An animated beauty.
This is a SPOILER-FREE review of B: The Beginning Season 1.
Netflix’s B: The Beginning, one of 30 new anime series premiering in 2018 on the streaming provider, is a perplexing visual marvel filled with enough animated splendor to satisfy any fan of the genre.
The 12-episode series centers on the Royal Investigation Service, or RIS for short, as they pursue an elusive serial killer known as Killer B who’s been terrorizing the fictional nation of Cremona. Leading the investigation is Keith, a legendary detective reminiscent of Sherlock Holmes — he’s aloof, short-tempered, and brilliant. Keith is often referred to by his nickname Genie, which means Genius in German.
If Keith is Holmes, then his lovely young RIS counterpart Lily is Watson. Their combustible relationship is enjoyable from beginning to end. Lily desperately wants to work with Keith on the case, but he’s more of a lone wolf. Her youthful enthusiasm for doing good police work mixed with his grumpy demeanor is fun to watch as they constantly clash over their different ideologies. They act like they could have been brother and sister in another life. Sadly, the villains aren’t as engaging.
A secretive criminal organization known as Market Maker pushes the typical villainous agenda of causing chaos with acts of terrorism. Most of their gang looks like a combination of The Joker and Harley Quinn with face paint, tattoos, and colorful costumes included. They definitely have the bad guy look nailed, but lack depth in terms of character development. One of their leaders, Minatsuki, just stands around monologuing about his evil plans, which gets old after a couple of episodes. Thankfully, there is a supernatural element that makes up for the lackluster villains.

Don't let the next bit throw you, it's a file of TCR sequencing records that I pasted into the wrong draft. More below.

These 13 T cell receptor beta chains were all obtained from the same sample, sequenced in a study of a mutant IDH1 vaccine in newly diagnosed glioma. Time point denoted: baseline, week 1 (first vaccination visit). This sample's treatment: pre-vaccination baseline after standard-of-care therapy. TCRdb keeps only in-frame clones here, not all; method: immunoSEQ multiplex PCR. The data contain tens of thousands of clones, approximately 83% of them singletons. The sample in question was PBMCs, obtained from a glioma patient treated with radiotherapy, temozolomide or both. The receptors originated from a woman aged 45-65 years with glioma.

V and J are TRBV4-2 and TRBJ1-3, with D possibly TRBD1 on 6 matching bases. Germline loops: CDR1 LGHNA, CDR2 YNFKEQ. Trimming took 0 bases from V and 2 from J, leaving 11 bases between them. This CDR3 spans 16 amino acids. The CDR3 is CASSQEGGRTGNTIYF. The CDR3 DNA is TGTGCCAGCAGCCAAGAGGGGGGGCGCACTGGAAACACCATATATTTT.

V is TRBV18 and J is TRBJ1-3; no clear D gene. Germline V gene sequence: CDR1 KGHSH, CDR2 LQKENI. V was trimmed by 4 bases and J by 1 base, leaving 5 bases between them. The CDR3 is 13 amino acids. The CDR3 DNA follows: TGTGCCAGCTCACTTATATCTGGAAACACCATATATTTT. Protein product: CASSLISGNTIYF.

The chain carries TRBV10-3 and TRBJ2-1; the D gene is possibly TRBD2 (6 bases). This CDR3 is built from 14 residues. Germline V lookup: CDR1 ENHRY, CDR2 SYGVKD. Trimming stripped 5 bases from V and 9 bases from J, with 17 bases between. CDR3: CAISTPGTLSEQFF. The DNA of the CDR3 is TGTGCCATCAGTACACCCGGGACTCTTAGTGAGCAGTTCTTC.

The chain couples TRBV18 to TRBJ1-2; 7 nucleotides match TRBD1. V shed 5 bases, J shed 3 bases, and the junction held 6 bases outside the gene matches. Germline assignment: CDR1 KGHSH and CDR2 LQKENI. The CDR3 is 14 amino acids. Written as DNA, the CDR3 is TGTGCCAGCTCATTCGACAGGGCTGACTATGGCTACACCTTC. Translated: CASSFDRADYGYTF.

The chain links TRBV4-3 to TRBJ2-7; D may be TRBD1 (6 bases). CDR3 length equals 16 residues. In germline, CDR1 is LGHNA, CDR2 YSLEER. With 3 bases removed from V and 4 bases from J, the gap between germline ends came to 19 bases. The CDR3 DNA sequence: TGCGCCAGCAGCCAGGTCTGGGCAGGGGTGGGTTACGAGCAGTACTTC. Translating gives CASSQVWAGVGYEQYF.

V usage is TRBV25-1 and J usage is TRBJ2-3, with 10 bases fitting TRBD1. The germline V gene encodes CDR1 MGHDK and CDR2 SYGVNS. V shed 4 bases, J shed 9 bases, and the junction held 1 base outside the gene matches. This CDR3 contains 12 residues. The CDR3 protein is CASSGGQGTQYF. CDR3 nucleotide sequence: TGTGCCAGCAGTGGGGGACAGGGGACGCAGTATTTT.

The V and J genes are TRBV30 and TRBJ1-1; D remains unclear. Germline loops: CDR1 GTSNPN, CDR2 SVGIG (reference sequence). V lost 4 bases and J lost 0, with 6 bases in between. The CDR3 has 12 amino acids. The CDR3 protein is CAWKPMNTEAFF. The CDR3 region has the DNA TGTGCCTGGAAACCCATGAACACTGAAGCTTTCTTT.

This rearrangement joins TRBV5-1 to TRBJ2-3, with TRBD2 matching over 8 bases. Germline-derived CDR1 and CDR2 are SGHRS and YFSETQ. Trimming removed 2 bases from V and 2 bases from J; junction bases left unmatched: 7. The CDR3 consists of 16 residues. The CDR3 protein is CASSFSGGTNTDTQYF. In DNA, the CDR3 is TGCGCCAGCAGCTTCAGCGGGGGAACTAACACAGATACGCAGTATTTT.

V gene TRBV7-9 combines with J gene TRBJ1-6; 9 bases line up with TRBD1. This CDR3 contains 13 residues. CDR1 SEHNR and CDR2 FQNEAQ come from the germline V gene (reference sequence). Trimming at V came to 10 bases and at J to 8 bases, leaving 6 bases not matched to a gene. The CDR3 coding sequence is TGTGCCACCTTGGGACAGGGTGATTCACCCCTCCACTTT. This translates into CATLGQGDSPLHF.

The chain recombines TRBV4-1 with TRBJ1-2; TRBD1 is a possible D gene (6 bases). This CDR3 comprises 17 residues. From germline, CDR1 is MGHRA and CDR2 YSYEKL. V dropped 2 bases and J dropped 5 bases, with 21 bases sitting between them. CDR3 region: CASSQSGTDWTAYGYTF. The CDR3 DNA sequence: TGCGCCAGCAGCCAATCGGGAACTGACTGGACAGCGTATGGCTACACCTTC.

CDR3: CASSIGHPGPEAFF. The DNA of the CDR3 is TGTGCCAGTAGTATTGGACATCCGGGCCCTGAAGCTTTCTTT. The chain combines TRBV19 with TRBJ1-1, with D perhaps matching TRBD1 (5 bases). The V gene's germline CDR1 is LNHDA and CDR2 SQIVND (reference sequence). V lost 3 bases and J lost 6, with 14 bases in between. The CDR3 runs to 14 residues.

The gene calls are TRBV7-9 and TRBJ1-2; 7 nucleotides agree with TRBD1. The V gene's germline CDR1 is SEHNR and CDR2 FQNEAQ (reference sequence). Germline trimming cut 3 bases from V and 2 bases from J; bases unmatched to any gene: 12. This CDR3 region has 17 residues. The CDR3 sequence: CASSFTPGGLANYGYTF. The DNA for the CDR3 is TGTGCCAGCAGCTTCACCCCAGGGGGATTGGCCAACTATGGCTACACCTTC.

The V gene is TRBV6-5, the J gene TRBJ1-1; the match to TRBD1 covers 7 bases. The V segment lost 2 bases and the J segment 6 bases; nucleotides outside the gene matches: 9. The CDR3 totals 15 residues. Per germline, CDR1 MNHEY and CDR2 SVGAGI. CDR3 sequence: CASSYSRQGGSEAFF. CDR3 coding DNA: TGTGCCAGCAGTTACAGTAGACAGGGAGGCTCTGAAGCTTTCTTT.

Most of the supernaturally-charged OMG moments in the series revolve around Koku or the black-winged king as he’s sometimes called. He’s a bit of an anomaly in the first half of the story, which makes it difficult to know what his motivations are. Koku will pop up out of nowhere, kick some butt, then move on. Fortunately, the writers further develop his backstory towards the season’s midway point, which I won’t spoil here. If you find yourself lost after the first three episodes, hold tight, the answers you seek about Koku and his unique abilities are coming.
And Koku’s fight scenes are a thrilling showcase of B: The Beginning’s animation. His wings allow for flight and he has an arm that can transform into a blade, which comes in handy whenever he goes up against a member of Market Maker. There’s a fight early on between a gang member and Koku that involves a skateboard chase on a skyscraper and an epic battle on a train, all set against a beautiful industrial neon backdrop. It’s one of those “wow moments” that’s truly memorable.
B: The Beginning is most impactful during those incredibly animated action sequences and while exploring the dynamic relationship between Keith and Lily. Though the stories surrounding the serial killer mystery and the generic villains diminished what was an otherwise enjoyable binge, B: The Beginning is still worth checking out.